The Nag's Head was busier than John would have expected. One or two older couples and younger families were eating today's "special" (the only thing on the menu) and a group of farm workers were gathered around the bar having a rowdy, back-slapping laugh over an afternoon pint.
John went straight over to the bar, ordered a beer, downed it and then ordered another.
"You look how I feel," laughed the bartender, an old-boy with a thick, country accent.
John attempted a polite smile but it came out just as the pursing of his lips.
He took his pint to a booth, put the book on the table in front of him, and stared at its cover. He didn't know what he was going to find in there and he didn't know if he wanted to know either. Thing was, once you knew something, you could never un-know it.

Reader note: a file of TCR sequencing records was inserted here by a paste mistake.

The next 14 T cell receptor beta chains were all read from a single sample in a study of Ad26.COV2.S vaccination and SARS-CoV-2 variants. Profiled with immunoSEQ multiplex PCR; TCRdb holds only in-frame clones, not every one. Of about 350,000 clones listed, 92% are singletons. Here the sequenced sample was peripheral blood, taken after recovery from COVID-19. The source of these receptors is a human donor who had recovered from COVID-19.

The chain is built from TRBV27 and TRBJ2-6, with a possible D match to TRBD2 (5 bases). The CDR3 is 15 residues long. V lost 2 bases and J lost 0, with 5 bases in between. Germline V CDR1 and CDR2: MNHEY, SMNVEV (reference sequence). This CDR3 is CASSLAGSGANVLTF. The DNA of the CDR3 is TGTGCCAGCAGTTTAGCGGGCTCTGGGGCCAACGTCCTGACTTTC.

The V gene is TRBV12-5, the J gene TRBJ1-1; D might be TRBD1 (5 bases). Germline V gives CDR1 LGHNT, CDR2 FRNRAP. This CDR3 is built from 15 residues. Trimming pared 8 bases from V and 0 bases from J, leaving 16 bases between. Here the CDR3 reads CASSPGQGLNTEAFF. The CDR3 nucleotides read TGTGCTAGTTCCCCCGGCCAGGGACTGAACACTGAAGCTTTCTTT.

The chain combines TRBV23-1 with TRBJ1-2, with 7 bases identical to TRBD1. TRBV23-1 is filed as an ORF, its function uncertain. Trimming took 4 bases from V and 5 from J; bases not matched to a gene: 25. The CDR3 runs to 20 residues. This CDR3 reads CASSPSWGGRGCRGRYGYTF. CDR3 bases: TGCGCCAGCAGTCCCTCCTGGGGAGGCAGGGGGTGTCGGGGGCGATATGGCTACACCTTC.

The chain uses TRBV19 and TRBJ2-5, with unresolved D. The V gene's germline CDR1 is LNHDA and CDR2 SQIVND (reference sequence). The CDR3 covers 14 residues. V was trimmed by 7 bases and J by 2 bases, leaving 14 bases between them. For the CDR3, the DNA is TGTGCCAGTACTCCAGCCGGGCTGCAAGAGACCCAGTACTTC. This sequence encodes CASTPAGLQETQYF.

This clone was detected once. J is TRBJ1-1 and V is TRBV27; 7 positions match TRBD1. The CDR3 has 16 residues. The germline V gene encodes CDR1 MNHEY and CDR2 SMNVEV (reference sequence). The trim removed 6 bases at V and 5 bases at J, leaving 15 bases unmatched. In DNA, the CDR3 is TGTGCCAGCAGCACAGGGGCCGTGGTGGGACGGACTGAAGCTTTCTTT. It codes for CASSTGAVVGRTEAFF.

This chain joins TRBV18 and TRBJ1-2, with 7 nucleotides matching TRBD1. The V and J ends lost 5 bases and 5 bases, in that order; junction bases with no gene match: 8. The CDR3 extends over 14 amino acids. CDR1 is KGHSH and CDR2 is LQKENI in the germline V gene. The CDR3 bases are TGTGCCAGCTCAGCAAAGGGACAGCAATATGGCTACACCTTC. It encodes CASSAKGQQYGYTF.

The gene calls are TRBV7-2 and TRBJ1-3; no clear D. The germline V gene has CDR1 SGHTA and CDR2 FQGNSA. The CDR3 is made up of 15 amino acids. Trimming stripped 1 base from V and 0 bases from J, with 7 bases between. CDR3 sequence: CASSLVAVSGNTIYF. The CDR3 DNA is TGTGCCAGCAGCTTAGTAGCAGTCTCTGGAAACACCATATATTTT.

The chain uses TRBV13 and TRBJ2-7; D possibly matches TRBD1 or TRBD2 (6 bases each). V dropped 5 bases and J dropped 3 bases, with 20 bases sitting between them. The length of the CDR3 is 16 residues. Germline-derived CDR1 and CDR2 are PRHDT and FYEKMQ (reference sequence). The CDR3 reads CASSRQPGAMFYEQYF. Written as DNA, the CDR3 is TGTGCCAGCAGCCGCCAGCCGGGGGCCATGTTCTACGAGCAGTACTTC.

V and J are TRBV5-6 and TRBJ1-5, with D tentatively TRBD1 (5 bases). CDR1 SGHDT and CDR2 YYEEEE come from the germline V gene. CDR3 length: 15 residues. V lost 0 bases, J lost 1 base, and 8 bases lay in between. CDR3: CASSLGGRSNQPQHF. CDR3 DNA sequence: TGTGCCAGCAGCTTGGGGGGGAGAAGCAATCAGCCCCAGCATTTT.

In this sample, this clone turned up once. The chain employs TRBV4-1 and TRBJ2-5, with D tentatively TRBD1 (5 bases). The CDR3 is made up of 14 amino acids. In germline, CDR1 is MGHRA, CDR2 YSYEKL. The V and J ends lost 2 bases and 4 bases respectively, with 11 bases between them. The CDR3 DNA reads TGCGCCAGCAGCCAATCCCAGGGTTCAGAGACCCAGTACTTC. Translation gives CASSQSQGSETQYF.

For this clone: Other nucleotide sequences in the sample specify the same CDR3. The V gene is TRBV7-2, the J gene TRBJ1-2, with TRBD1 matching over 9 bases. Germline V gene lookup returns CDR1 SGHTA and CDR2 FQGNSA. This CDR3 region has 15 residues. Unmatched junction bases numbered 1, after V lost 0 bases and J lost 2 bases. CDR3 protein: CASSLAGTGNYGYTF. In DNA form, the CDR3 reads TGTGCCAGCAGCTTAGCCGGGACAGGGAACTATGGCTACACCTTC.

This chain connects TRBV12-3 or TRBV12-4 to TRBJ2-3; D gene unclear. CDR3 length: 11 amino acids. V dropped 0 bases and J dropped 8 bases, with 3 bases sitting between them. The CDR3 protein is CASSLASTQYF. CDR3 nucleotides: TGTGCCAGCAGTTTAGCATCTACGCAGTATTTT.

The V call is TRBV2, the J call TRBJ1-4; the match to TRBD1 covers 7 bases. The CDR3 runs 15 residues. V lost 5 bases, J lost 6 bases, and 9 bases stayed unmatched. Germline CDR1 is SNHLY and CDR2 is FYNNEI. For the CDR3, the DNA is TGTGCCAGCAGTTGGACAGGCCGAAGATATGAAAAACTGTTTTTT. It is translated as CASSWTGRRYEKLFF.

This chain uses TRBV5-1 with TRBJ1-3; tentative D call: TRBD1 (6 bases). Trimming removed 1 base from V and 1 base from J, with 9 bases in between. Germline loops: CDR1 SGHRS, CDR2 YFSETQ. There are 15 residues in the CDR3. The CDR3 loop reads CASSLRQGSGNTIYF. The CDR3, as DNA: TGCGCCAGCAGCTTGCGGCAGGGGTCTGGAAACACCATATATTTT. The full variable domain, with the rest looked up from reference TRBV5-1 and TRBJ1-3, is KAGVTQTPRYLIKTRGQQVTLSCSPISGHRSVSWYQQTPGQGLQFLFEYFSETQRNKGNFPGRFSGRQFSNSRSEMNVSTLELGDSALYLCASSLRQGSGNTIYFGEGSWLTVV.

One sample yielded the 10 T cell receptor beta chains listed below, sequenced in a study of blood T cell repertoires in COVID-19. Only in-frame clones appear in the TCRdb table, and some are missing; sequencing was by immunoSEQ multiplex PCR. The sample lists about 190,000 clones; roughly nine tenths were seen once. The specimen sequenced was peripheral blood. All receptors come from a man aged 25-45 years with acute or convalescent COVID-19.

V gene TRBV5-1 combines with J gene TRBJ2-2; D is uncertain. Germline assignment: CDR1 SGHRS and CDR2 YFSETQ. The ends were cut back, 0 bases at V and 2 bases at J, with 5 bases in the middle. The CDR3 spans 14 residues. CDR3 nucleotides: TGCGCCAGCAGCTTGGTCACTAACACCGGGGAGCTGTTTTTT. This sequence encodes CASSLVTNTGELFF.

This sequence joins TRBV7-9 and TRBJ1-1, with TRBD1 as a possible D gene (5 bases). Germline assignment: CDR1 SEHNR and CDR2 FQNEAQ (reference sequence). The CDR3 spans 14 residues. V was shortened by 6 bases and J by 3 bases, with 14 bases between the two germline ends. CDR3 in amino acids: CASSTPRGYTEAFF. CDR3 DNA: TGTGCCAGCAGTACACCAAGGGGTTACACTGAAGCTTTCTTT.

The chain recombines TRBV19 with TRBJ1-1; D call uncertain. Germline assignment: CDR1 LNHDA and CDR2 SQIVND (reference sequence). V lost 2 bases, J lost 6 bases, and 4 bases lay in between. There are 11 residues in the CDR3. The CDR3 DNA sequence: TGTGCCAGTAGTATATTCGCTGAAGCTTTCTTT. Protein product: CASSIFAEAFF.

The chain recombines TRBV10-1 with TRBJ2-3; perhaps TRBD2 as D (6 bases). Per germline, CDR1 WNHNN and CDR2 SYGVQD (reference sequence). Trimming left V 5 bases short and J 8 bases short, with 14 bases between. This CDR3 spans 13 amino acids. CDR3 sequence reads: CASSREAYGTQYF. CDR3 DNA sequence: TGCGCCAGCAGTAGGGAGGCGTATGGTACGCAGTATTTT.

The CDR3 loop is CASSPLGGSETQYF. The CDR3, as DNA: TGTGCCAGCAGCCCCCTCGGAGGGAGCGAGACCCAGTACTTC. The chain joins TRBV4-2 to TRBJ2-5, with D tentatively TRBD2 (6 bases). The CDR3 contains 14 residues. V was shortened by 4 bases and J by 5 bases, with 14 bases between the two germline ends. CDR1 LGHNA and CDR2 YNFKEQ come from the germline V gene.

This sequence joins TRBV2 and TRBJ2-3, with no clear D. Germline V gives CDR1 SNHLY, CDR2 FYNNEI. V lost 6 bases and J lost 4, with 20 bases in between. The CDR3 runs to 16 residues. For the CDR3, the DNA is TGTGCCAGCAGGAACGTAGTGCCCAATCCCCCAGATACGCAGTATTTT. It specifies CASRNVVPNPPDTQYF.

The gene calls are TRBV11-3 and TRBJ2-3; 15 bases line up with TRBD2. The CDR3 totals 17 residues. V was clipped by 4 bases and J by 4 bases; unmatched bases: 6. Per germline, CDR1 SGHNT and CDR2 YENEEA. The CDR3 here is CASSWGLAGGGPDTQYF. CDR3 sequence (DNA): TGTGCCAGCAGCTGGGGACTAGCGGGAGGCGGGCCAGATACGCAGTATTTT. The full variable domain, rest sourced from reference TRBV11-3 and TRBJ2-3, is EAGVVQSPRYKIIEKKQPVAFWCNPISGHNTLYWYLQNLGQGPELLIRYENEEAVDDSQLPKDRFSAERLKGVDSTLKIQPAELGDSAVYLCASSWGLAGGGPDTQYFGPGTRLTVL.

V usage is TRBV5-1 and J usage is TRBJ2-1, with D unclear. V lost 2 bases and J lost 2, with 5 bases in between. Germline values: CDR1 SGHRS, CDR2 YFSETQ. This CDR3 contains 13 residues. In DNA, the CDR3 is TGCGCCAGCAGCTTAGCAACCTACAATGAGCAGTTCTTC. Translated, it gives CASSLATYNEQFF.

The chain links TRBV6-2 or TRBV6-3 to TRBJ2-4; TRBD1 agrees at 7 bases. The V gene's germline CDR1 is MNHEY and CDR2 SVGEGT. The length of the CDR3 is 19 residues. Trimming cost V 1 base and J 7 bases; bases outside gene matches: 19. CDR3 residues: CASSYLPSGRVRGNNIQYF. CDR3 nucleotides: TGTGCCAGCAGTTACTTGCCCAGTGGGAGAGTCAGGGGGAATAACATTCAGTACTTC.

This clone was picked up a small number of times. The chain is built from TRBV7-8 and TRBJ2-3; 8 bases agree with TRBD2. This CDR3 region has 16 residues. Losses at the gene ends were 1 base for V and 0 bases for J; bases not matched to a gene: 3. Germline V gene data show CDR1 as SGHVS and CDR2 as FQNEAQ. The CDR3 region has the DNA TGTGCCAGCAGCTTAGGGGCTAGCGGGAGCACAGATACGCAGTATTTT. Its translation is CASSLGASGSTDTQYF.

Right now, Mary was his wife. Despite her faults and mysteries, he loved her. Would he feel the same when he'd finished reading?
He wasn't much of a drinker, Harry's alcoholism had put him off, but sometimes, occasionally, you just really needed to get pissed. This was definitely one of those times.
"Are you going to read it?" he imagined Sherlock saying. "Or throw it on the fire?"
"There isn't a fire," John muttered back.
"I was making a reference to your disposal of Mary – or A.G.R.A's – USB stick and your apparent inability to face up to who you are married to."
"I know you were!" John snapped.
"I see. So you were attempting to avoid my interference as well as the truth."
"Jesus, Sherlock. Have you heard of tact?"
Sherlock just smirked.
"I'm off to the bar," said John, downing the last dregs of his beer.
He came back with two pints.
"I got you one," John said.
"You'll have to drink it for me," said Sherlock.
"That was the idea," said John.
They sat in silence for a while, staring at the book while John swallowed mouthfuls of beer at a rather unhealthy pace.
Eventually, Sherlock asked, "What's the line, John?"